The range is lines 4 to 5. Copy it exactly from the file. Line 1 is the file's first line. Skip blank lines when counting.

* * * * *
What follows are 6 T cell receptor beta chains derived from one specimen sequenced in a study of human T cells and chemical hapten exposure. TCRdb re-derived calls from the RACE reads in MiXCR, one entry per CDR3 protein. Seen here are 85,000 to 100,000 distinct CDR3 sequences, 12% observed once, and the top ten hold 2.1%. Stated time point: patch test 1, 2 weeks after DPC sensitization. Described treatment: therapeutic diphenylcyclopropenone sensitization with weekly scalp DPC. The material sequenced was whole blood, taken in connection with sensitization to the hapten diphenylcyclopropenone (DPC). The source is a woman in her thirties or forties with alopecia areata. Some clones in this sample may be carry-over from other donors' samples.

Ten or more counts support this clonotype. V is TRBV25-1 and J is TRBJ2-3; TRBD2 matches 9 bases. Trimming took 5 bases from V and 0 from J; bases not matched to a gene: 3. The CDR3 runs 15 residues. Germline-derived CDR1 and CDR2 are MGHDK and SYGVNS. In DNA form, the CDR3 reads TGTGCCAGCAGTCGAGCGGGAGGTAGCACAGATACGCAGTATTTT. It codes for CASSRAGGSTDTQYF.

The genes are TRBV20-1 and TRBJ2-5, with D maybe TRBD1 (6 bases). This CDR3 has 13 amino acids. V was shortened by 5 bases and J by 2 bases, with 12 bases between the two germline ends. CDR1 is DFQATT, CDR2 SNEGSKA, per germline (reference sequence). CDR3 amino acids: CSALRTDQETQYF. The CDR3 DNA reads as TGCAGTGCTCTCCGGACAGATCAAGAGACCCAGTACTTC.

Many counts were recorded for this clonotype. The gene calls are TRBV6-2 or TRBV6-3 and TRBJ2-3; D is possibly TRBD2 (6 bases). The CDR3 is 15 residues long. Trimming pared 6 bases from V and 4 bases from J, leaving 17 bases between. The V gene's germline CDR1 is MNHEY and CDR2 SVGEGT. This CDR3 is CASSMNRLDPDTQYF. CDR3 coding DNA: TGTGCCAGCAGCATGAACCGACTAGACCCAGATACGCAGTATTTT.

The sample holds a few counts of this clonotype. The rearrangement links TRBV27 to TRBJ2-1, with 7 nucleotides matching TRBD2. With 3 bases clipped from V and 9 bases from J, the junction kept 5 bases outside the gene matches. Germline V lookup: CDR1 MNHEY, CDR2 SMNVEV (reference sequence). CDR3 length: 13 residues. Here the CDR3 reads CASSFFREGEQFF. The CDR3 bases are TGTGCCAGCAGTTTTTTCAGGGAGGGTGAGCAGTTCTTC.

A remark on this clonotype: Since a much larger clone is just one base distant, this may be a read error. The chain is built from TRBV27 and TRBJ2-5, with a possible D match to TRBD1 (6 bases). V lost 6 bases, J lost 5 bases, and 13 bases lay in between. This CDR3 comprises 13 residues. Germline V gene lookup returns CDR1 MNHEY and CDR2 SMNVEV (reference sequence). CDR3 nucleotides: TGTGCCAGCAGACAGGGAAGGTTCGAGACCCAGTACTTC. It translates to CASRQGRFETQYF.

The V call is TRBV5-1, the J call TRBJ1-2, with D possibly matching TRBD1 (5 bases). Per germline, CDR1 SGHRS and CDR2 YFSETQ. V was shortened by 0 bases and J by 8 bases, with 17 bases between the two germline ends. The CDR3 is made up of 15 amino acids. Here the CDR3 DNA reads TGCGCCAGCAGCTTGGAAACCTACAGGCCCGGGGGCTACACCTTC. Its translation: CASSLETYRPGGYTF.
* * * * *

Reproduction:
Many counts were recorded for this clonotype. The gene calls are TRBV6-2 or TRBV6-3 and TRBJ2-3; D is possibly TRBD2 (6 bases). The CDR3 is 15 residues long. Trimming pared 6 bases from V and 4 bases from J, leaving 17 bases between. The V gene's germline CDR1 is MNHEY and CDR2 SVGEGT. This CDR3 is CASSMNRLDPDTQYF. CDR3 coding DNA: TGTGCCAGCAGCATGAACCGACTAGACCCAGATACGCAGTATTTT.

The sample holds a few counts of this clonotype. The rearrangement links TRBV27 to TRBJ2-1, with 7 nucleotides matching TRBD2. With 3 bases clipped from V and 9 bases from J, the junction kept 5 bases outside the gene matches. Germline V lookup: CDR1 MNHEY, CDR2 SMNVEV (reference sequence). CDR3 length: 13 residues. Here the CDR3 reads CASSFFREGEQFF. The CDR3 bases are TGTGCCAGCAGTTTTTTCAGGGAGGGTGAGCAGTTCTTC.